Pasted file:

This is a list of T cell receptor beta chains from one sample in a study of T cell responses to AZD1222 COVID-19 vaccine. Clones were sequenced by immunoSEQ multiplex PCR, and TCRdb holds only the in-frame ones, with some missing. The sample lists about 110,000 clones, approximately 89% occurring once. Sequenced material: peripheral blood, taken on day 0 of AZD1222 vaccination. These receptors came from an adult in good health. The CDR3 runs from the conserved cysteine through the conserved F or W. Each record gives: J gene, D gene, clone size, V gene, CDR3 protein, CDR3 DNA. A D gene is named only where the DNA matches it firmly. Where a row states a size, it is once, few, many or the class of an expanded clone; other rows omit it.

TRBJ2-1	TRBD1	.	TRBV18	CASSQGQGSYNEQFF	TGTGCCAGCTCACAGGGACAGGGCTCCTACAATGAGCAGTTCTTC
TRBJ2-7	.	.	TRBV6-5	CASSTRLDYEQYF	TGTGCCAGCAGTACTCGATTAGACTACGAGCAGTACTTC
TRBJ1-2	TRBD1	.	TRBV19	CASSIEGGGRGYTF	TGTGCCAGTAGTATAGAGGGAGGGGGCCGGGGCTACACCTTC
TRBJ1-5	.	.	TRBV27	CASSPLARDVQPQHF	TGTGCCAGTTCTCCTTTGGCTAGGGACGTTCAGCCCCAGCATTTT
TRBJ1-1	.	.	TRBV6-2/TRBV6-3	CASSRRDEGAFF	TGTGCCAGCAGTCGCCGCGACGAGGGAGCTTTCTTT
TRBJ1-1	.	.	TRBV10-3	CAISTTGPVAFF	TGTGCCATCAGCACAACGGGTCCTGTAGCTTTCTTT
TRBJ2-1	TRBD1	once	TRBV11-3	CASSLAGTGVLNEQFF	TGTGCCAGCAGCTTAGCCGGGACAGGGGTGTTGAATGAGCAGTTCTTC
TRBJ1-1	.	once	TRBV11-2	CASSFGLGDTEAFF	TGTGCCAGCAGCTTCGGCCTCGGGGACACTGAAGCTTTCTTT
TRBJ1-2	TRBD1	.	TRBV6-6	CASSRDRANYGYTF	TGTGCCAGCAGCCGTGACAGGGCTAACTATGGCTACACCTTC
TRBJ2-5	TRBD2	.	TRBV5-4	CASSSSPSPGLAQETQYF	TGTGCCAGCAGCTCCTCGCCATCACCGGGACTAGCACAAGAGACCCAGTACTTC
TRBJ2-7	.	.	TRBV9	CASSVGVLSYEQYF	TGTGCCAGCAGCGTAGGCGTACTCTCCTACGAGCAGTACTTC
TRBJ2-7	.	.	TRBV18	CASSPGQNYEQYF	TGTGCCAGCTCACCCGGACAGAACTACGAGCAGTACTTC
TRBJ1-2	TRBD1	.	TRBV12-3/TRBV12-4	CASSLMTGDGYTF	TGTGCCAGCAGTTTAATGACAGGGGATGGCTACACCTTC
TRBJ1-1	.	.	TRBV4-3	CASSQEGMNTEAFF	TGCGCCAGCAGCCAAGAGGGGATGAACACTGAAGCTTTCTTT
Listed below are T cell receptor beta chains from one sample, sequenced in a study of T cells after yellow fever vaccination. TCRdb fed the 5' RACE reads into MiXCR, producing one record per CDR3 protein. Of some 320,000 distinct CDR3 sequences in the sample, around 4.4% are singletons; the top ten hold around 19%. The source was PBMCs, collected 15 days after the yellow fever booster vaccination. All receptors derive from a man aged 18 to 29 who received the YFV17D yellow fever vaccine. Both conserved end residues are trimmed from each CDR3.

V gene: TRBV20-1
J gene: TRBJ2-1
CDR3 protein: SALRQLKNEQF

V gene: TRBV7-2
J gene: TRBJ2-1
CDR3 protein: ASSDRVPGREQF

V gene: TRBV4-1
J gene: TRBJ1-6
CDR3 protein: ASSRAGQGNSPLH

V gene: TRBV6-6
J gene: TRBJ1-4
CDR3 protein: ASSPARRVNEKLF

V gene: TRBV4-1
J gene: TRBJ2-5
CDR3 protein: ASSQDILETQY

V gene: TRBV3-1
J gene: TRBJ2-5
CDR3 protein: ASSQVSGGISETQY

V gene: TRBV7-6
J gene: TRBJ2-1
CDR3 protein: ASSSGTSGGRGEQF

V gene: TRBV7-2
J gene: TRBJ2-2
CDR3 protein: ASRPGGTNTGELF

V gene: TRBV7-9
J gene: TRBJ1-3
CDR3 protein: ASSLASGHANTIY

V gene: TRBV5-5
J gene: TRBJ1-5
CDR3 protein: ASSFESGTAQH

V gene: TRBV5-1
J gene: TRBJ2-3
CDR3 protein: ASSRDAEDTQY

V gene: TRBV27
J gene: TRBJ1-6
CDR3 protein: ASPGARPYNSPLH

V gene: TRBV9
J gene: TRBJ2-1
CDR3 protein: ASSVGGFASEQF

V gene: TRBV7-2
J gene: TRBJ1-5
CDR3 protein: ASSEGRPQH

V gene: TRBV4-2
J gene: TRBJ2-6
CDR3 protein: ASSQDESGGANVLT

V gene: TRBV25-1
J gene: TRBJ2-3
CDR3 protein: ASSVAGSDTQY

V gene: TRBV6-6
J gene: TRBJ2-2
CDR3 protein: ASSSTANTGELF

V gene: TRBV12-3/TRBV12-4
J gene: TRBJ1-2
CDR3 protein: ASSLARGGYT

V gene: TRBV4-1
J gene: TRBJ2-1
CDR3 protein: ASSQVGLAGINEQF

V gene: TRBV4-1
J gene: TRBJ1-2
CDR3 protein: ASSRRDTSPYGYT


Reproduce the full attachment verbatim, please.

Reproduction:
This is a list of T cell receptor beta chains from one sample in a study of T cell responses to AZD1222 COVID-19 vaccine. Clones were sequenced by immunoSEQ multiplex PCR, and TCRdb holds only the in-frame ones, with some missing. The sample lists about 110,000 clones, approximately 89% occurring once. Sequenced material: peripheral blood, taken on day 0 of AZD1222 vaccination. These receptors came from an adult in good health. The CDR3 runs from the conserved cysteine through the conserved F or W. Each record gives: J gene, D gene, clone size, V gene, CDR3 protein, CDR3 DNA. A D gene is named only where the DNA matches it firmly. Where a row states a size, it is once, few, many or the class of an expanded clone; other rows omit it.

TRBJ2-1	TRBD1	.	TRBV18	CASSQGQGSYNEQFF	TGTGCCAGCTCACAGGGACAGGGCTCCTACAATGAGCAGTTCTTC
TRBJ2-7	.	.	TRBV6-5	CASSTRLDYEQYF	TGTGCCAGCAGTACTCGATTAGACTACGAGCAGTACTTC
TRBJ1-2	TRBD1	.	TRBV19	CASSIEGGGRGYTF	TGTGCCAGTAGTATAGAGGGAGGGGGCCGGGGCTACACCTTC
TRBJ1-5	.	.	TRBV27	CASSPLARDVQPQHF	TGTGCCAGTTCTCCTTTGGCTAGGGACGTTCAGCCCCAGCATTTT
TRBJ1-1	.	.	TRBV6-2/TRBV6-3	CASSRRDEGAFF	TGTGCCAGCAGTCGCCGCGACGAGGGAGCTTTCTTT
TRBJ1-1	.	.	TRBV10-3	CAISTTGPVAFF	TGTGCCATCAGCACAACGGGTCCTGTAGCTTTCTTT
TRBJ2-1	TRBD1	once	TRBV11-3	CASSLAGTGVLNEQFF	TGTGCCAGCAGCTTAGCCGGGACAGGGGTGTTGAATGAGCAGTTCTTC
TRBJ1-1	.	once	TRBV11-2	CASSFGLGDTEAFF	TGTGCCAGCAGCTTCGGCCTCGGGGACACTGAAGCTTTCTTT
TRBJ1-2	TRBD1	.	TRBV6-6	CASSRDRANYGYTF	TGTGCCAGCAGCCGTGACAGGGCTAACTATGGCTACACCTTC
TRBJ2-5	TRBD2	.	TRBV5-4	CASSSSPSPGLAQETQYF	TGTGCCAGCAGCTCCTCGCCATCACCGGGACTAGCACAAGAGACCCAGTACTTC
TRBJ2-7	.	.	TRBV9	CASSVGVLSYEQYF	TGTGCCAGCAGCGTAGGCGTACTCTCCTACGAGCAGTACTTC
TRBJ2-7	.	.	TRBV18	CASSPGQNYEQYF	TGTGCCAGCTCACCCGGACAGAACTACGAGCAGTACTTC
TRBJ1-2	TRBD1	.	TRBV12-3/TRBV12-4	CASSLMTGDGYTF	TGTGCCAGCAGTTTAATGACAGGGGATGGCTACACCTTC
TRBJ1-1	.	.	TRBV4-3	CASSQEGMNTEAFF	TGCGCCAGCAGCCAAGAGGGGATGAACACTGAAGCTTTCTTT
Listed below are T cell receptor beta chains from one sample, sequenced in a study of T cells after yellow fever vaccination. TCRdb fed the 5' RACE reads into MiXCR, producing one record per CDR3 protein. Of some 320,000 distinct CDR3 sequences in the sample, around 4.4% are singletons; the top ten hold around 19%. The source was PBMCs, collected 15 days after the yellow fever booster vaccination. All receptors derive from a man aged 18 to 29 who received the YFV17D yellow fever vaccine. Both conserved end residues are trimmed from each CDR3.

V gene: TRBV20-1
J gene: TRBJ2-1
CDR3 protein: SALRQLKNEQF

V gene: TRBV7-2
J gene: TRBJ2-1
CDR3 protein: ASSDRVPGREQF

V gene: TRBV4-1
J gene: TRBJ1-6
CDR3 protein: ASSRAGQGNSPLH

V gene: TRBV6-6
J gene: TRBJ1-4
CDR3 protein: ASSPARRVNEKLF

V gene: TRBV4-1
J gene: TRBJ2-5
CDR3 protein: ASSQDILETQY

V gene: TRBV3-1
J gene: TRBJ2-5
CDR3 protein: ASSQVSGGISETQY

V gene: TRBV7-6
J gene: TRBJ2-1
CDR3 protein: ASSSGTSGGRGEQF

V gene: TRBV7-2
J gene: TRBJ2-2
CDR3 protein: ASRPGGTNTGELF

V gene: TRBV7-9
J gene: TRBJ1-3
CDR3 protein: ASSLASGHANTIY

V gene: TRBV5-5
J gene: TRBJ1-5
CDR3 protein: ASSFESGTAQH

V gene: TRBV5-1
J gene: TRBJ2-3
CDR3 protein: ASSRDAEDTQY

V gene: TRBV27
J gene: TRBJ1-6
CDR3 protein: ASPGARPYNSPLH

V gene: TRBV9
J gene: TRBJ2-1
CDR3 protein: ASSVGGFASEQF

V gene: TRBV7-2
J gene: TRBJ1-5
CDR3 protein: ASSEGRPQH

V gene: TRBV4-2
J gene: TRBJ2-6
CDR3 protein: ASSQDESGGANVLT

V gene: TRBV25-1
J gene: TRBJ2-3
CDR3 protein: ASSVAGSDTQY

V gene: TRBV6-6
J gene: TRBJ2-2
CDR3 protein: ASSSTANTGELF

V gene: TRBV12-3/TRBV12-4
J gene: TRBJ1-2
CDR3 protein: ASSLARGGYT

V gene: TRBV4-1
J gene: TRBJ2-1
CDR3 protein: ASSQVGLAGINEQF

V gene: TRBV4-1
J gene: TRBJ1-2
CDR3 protein: ASSRRDTSPYGYT